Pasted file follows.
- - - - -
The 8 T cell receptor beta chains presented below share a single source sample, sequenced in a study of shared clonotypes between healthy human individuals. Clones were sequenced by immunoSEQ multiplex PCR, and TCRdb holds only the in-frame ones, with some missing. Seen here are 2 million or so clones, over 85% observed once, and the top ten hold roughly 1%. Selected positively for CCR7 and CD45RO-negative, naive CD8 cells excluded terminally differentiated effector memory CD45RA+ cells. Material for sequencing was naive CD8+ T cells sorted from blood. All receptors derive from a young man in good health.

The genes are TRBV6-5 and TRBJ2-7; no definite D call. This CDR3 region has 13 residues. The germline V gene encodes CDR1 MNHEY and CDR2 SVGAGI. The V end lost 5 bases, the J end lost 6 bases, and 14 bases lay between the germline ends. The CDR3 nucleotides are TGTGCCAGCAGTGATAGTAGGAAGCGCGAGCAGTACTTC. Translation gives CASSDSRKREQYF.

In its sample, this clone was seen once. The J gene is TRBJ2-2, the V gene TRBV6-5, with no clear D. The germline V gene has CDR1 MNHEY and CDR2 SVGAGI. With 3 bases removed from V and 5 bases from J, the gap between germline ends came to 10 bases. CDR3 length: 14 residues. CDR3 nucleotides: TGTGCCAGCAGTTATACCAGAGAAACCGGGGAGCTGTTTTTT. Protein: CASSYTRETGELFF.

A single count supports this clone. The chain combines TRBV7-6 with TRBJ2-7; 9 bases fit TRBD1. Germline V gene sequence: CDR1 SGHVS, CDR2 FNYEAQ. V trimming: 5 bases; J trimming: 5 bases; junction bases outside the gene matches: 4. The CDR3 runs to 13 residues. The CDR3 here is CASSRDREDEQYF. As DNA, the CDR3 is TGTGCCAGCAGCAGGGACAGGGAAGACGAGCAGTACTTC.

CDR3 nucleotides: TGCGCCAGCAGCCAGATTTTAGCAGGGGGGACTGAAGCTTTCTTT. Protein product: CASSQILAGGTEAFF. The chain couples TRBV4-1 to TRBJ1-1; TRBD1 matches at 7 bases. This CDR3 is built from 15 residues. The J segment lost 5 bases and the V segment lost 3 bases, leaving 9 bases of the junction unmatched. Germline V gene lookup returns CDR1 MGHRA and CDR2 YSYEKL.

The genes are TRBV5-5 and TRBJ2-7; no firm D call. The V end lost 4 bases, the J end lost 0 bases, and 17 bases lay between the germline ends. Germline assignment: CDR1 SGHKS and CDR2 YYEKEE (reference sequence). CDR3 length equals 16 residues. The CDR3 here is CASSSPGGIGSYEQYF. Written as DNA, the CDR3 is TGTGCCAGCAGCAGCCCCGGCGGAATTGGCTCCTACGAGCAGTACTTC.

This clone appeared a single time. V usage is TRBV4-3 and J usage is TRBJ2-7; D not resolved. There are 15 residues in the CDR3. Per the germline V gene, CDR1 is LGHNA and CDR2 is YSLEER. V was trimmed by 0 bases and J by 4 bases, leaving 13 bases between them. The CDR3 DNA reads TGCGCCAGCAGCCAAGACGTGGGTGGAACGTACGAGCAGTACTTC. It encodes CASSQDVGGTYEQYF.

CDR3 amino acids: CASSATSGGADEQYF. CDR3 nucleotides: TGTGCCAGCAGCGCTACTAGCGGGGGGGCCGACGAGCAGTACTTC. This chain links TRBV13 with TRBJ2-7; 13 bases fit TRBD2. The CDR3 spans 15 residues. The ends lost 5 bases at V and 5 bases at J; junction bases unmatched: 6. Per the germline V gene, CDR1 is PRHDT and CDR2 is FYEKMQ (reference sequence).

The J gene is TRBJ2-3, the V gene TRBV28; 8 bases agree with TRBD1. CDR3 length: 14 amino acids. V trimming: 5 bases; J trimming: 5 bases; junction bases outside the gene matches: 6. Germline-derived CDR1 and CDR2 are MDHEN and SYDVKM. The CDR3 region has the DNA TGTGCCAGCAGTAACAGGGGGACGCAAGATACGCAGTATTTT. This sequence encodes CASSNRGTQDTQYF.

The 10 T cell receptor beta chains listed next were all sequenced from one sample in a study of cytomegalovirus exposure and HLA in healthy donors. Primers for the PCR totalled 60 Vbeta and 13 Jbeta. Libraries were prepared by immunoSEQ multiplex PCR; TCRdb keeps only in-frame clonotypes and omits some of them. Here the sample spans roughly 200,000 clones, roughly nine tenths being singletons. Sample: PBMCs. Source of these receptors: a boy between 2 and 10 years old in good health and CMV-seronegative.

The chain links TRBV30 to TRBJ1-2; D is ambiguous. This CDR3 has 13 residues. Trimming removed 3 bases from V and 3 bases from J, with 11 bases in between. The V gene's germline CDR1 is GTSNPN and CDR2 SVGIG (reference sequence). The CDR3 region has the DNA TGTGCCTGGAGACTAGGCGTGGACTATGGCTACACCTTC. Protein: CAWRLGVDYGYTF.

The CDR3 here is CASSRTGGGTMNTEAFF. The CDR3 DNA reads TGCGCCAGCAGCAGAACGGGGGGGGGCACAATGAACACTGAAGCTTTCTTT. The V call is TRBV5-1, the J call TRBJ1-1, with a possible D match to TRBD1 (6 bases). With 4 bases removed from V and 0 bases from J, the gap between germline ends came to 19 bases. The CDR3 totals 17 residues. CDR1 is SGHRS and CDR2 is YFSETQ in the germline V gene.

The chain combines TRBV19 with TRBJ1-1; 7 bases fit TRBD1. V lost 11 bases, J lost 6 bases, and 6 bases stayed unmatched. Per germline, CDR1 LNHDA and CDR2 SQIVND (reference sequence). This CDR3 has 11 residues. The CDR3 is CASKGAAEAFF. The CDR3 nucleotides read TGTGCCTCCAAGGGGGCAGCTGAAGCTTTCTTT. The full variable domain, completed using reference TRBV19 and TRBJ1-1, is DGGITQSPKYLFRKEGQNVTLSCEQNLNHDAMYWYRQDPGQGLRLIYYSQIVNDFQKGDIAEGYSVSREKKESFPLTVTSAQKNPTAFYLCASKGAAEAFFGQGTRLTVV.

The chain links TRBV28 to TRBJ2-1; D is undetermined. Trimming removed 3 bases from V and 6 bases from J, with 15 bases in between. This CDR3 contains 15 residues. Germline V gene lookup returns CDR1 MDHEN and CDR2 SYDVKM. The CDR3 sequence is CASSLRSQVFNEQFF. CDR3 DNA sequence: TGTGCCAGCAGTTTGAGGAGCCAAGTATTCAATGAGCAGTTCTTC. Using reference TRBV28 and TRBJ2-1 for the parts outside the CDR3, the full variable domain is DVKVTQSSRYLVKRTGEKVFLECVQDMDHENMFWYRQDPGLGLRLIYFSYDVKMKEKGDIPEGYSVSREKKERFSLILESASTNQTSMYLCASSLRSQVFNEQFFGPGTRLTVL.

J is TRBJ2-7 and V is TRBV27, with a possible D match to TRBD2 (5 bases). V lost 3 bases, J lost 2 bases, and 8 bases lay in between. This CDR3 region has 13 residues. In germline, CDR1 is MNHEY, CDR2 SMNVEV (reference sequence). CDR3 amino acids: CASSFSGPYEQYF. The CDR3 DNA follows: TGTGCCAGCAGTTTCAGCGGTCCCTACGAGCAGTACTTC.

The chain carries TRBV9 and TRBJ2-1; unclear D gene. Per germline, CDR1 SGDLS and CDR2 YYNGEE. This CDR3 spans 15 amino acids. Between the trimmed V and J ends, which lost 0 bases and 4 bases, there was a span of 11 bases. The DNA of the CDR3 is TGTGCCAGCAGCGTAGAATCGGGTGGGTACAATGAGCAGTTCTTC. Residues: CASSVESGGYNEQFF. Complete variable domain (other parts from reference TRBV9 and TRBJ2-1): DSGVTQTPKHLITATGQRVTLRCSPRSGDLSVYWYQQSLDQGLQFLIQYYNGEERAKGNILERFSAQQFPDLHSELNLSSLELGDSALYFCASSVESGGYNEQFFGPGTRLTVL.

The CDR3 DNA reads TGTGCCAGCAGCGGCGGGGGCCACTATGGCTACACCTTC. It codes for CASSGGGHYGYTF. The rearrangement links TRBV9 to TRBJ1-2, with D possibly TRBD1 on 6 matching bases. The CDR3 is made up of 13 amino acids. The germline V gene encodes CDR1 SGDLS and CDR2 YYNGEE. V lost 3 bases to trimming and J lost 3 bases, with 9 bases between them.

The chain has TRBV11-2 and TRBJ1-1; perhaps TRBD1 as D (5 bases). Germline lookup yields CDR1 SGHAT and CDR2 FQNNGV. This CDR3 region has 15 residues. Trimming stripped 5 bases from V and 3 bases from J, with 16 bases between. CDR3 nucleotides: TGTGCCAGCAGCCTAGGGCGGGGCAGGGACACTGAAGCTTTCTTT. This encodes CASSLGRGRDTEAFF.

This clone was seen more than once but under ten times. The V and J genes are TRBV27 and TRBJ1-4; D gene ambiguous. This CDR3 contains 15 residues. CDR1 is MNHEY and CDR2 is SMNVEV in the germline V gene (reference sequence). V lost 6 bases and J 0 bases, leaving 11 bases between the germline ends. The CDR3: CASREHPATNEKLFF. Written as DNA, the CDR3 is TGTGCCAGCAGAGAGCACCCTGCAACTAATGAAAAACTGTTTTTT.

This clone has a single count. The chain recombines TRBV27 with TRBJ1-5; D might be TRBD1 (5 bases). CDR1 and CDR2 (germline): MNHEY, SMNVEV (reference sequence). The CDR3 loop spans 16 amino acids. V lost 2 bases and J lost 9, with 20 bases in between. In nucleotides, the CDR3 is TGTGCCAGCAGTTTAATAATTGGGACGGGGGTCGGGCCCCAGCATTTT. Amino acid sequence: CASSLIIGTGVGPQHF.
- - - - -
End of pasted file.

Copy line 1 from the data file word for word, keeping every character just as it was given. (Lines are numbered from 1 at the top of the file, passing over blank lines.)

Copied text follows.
The 8 T cell receptor beta chains presented below share a single source sample, sequenced in a study of shared clonotypes between healthy human individuals. Clones were sequenced by immunoSEQ multiplex PCR, and TCRdb holds only the in-frame ones, with some missing. Seen here are 2 million or so clones, over 85% observed once, and the top ten hold roughly 1%. Selected positively for CCR7 and CD45RO-negative, naive CD8 cells excluded terminally differentiated effector memory CD45RA+ cells. Material for sequencing was naive CD8+ T cells sorted from blood. All receptors derive from a young man in good health.